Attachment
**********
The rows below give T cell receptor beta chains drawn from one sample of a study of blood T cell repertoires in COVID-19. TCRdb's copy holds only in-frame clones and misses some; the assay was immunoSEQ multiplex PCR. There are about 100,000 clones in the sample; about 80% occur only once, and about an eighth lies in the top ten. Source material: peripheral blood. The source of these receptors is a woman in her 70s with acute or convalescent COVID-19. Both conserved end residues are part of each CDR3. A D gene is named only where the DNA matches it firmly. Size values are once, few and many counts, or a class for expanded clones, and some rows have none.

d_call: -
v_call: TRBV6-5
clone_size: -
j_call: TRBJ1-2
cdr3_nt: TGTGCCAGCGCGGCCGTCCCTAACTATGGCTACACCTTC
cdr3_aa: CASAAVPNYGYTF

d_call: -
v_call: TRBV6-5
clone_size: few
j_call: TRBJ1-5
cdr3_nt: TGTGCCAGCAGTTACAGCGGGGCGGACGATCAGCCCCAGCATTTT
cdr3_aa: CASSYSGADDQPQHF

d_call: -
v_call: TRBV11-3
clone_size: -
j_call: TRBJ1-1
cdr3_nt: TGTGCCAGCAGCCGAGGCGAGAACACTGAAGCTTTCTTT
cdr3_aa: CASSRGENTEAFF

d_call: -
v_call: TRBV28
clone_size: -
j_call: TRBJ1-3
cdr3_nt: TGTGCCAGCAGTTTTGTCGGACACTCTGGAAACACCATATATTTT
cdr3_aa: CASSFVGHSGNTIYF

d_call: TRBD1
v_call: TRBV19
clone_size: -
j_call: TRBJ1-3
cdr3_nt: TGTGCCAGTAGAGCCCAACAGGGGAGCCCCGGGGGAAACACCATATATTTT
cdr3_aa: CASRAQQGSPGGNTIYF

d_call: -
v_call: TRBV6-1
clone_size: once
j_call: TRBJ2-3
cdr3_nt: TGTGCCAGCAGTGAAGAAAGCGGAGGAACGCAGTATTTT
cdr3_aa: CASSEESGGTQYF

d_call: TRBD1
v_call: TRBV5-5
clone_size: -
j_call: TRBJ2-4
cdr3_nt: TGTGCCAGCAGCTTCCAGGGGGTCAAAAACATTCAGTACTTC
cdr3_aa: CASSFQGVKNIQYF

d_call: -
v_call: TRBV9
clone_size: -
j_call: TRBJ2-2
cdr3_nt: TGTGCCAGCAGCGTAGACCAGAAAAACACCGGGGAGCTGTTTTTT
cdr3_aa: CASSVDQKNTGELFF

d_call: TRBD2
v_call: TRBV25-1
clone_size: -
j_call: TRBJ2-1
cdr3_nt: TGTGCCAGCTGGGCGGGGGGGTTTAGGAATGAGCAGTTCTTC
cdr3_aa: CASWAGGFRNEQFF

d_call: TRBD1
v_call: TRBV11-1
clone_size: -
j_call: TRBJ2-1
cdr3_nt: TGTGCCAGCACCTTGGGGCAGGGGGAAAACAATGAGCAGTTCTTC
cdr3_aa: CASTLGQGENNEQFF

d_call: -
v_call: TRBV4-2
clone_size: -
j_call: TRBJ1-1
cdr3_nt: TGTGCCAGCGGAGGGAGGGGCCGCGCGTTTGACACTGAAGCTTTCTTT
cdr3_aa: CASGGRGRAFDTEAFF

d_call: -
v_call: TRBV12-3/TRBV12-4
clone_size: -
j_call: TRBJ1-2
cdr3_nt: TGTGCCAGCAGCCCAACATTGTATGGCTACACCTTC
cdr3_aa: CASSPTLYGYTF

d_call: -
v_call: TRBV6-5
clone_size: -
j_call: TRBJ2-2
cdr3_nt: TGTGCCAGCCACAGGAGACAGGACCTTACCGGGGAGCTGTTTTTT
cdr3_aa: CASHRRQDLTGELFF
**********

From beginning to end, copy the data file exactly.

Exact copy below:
The rows below give T cell receptor beta chains drawn from one sample of a study of blood T cell repertoires in COVID-19. TCRdb's copy holds only in-frame clones and misses some; the assay was immunoSEQ multiplex PCR. There are about 100,000 clones in the sample; about 80% occur only once, and about an eighth lies in the top ten. Source material: peripheral blood. The source of these receptors is a woman in her 70s with acute or convalescent COVID-19. Both conserved end residues are part of each CDR3. A D gene is named only where the DNA matches it firmly. Size values are once, few and many counts, or a class for expanded clones, and some rows have none.

d_call: -
v_call: TRBV6-5
clone_size: -
j_call: TRBJ1-2
cdr3_nt: TGTGCCAGCGCGGCCGTCCCTAACTATGGCTACACCTTC
cdr3_aa: CASAAVPNYGYTF

d_call: -
v_call: TRBV6-5
clone_size: few
j_call: TRBJ1-5
cdr3_nt: TGTGCCAGCAGTTACAGCGGGGCGGACGATCAGCCCCAGCATTTT
cdr3_aa: CASSYSGADDQPQHF

d_call: -
v_call: TRBV11-3
clone_size: -
j_call: TRBJ1-1
cdr3_nt: TGTGCCAGCAGCCGAGGCGAGAACACTGAAGCTTTCTTT
cdr3_aa: CASSRGENTEAFF

d_call: -
v_call: TRBV28
clone_size: -
j_call: TRBJ1-3
cdr3_nt: TGTGCCAGCAGTTTTGTCGGACACTCTGGAAACACCATATATTTT
cdr3_aa: CASSFVGHSGNTIYF

d_call: TRBD1
v_call: TRBV19
clone_size: -
j_call: TRBJ1-3
cdr3_nt: TGTGCCAGTAGAGCCCAACAGGGGAGCCCCGGGGGAAACACCATATATTTT
cdr3_aa: CASRAQQGSPGGNTIYF

d_call: -
v_call: TRBV6-1
clone_size: once
j_call: TRBJ2-3
cdr3_nt: TGTGCCAGCAGTGAAGAAAGCGGAGGAACGCAGTATTTT
cdr3_aa: CASSEESGGTQYF

d_call: TRBD1
v_call: TRBV5-5
clone_size: -
j_call: TRBJ2-4
cdr3_nt: TGTGCCAGCAGCTTCCAGGGGGTCAAAAACATTCAGTACTTC
cdr3_aa: CASSFQGVKNIQYF

d_call: -
v_call: TRBV9
clone_size: -
j_call: TRBJ2-2
cdr3_nt: TGTGCCAGCAGCGTAGACCAGAAAAACACCGGGGAGCTGTTTTTT
cdr3_aa: CASSVDQKNTGELFF

d_call: TRBD2
v_call: TRBV25-1
clone_size: -
j_call: TRBJ2-1
cdr3_nt: TGTGCCAGCTGGGCGGGGGGGTTTAGGAATGAGCAGTTCTTC
cdr3_aa: CASWAGGFRNEQFF

d_call: TRBD1
v_call: TRBV11-1
clone_size: -
j_call: TRBJ2-1
cdr3_nt: TGTGCCAGCACCTTGGGGCAGGGGGAAAACAATGAGCAGTTCTTC
cdr3_aa: CASTLGQGENNEQFF

d_call: -
v_call: TRBV4-2
clone_size: -
j_call: TRBJ1-1
cdr3_nt: TGTGCCAGCGGAGGGAGGGGCCGCGCGTTTGACACTGAAGCTTTCTTT
cdr3_aa: CASGGRGRAFDTEAFF

d_call: -
v_call: TRBV12-3/TRBV12-4
clone_size: -
j_call: TRBJ1-2
cdr3_nt: TGTGCCAGCAGCCCAACATTGTATGGCTACACCTTC
cdr3_aa: CASSPTLYGYTF

d_call: -
v_call: TRBV6-5
clone_size: -
j_call: TRBJ2-2
cdr3_nt: TGTGCCAGCCACAGGAGACAGGACCTTACCGGGGAGCTGTTTTTT
cdr3_aa: CASHRRQDLTGELFF